The Trapping valve, also retains fuel charge, so it's not going straight out of the exhaust port, raises the compression for the 'dieseling' feature, and also ensures very good combustion / full burn of the mixture. Hence, seriously better fuel consumption.

    I worked at Off Road Imports, for some 5 (6?) years, on and off, so I got to be involved in a bit of the OZ Safari. I still tend to call it the Wynnes........ One year whilst I was there, Olle Olson left his girl friend (now wife?) at Roscoes house for the duration.

    Whilst I was there, Herbert Scheck (sp? - I should know, as I've been aware of him since the sixties) did the Dakar with his Daughter - to Water Boy for her. On a 500 Maico . Not sure if his Daughter was on a 500, or 440 / 400 / 380?. I think she broke her arm, and both retired after that. Speaking to him after, he said a big thing he learned, was that they could have had Much smaller tank capacities. The fact that the bikes were Much lighter than the Multi Cylinder , And the Single Cylinder 4ts, and had equal / more power, and more torque, meant they weren't being screamed, like the 4ts. They were "tractors", if I remember his words correctly.

    The EXP 400s - 400cc 2 Strokes - with the AR Technology. I read of them as having used Carbs, EFI, and DFI. I believe they ran Carbs. For the same sort of reason as, up till recently, many Dakar bikes used carbs - simplicity..

    They had the same Torque level as the 780cc Work Honda Twins, less HP, but had a better power to weight ratio. 100 / 150+lbs lighter, depending on who wrote the article. Plus, less fuel needed to be carried.

    I think, that it won the smaller capacity class, and got 5th outright. I thought it was Richard Sainct that did that, but I've had difficulty in finding confirmation of my diminishing thought processes.I'm getting old....... Nope, it was Jean Brucy - winning the Experimental Class (according to the current HRC Dakar Team Manager).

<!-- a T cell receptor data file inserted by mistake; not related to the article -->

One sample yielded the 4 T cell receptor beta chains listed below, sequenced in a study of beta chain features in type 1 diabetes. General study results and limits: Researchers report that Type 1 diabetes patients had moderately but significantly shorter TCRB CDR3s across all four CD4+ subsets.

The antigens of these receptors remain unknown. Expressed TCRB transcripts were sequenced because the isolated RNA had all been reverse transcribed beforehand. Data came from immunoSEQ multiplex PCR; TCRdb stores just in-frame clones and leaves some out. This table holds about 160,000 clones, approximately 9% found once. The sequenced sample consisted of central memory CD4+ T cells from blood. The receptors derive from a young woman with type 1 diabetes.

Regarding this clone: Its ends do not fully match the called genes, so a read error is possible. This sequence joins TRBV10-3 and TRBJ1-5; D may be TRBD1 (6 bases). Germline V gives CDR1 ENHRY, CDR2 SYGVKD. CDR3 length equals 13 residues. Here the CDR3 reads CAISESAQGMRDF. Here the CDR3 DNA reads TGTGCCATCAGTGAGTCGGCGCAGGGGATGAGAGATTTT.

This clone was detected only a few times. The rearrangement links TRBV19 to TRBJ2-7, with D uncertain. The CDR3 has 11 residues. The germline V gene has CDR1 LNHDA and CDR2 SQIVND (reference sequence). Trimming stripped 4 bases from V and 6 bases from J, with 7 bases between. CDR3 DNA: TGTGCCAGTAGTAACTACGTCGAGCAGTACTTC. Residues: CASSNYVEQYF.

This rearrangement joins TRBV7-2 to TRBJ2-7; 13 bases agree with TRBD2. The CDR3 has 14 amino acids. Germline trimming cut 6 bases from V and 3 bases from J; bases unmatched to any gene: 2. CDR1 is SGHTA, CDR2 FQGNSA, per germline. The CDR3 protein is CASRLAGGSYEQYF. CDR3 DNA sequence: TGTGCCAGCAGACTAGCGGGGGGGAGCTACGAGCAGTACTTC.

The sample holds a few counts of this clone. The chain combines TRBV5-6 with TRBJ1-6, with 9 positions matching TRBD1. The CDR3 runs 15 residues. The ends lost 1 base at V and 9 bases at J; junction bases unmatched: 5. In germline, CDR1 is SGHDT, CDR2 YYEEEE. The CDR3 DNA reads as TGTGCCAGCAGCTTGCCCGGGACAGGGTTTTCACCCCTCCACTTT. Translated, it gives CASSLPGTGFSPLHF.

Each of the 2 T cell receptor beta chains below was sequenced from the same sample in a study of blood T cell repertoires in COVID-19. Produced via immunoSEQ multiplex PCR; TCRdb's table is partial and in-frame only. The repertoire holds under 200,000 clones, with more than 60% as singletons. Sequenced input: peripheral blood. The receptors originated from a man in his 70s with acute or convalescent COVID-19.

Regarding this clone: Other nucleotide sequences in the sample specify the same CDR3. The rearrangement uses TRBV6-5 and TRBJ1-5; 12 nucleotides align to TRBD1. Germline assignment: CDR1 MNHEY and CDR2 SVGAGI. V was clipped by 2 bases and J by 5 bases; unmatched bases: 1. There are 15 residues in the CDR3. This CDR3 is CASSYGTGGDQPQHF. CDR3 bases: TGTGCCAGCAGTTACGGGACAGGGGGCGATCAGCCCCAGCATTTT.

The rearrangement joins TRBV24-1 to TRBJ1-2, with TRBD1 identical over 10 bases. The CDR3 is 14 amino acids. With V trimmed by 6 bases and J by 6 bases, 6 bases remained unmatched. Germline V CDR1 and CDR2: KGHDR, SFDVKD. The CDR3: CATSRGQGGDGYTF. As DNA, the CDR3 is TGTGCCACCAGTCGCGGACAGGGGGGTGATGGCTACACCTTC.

The AR Tech was used on the later models of the CRM250 - the CRM250ARs. So, Honda did make use of the Tech.

    Then, they finally became, as Soichiro Honda always wanted them to be, "All Four Stroke, All The Time". And other manufacturers followed suit.

    Troy might know who it was - I seem to think it might have been Alfie Cox - well, a South African - but, one year of the Wynne's, there was a KX500, complete with a Down Pipe, entered. I don't think it finished. When I watched it doing the Prologue at Amaroo Park, I thought to myself, "I hope they've got a LOT of spare pipes with them".

    I think a 300 could finish, with the right rider. But, things like fuel, make it difficult, I'd assume (though, what did the Bulty Bloke and The KTM200 bloke do?). I don't think there's a limit to top ends - but I'd only think it would be down to dusting the induction system, Jetting (Smart Carb?/ Lectron Powerjet? ) / Heat issues. Bigger rads / fans, like the 4ts use, can easily be fitted. Leaving the vibration that is just part of it being non counter balanced. A good program of balance factor research could help with that . Perhaps a counter weight type flywheel, for different flywheel / balance effects at different revs could be tried?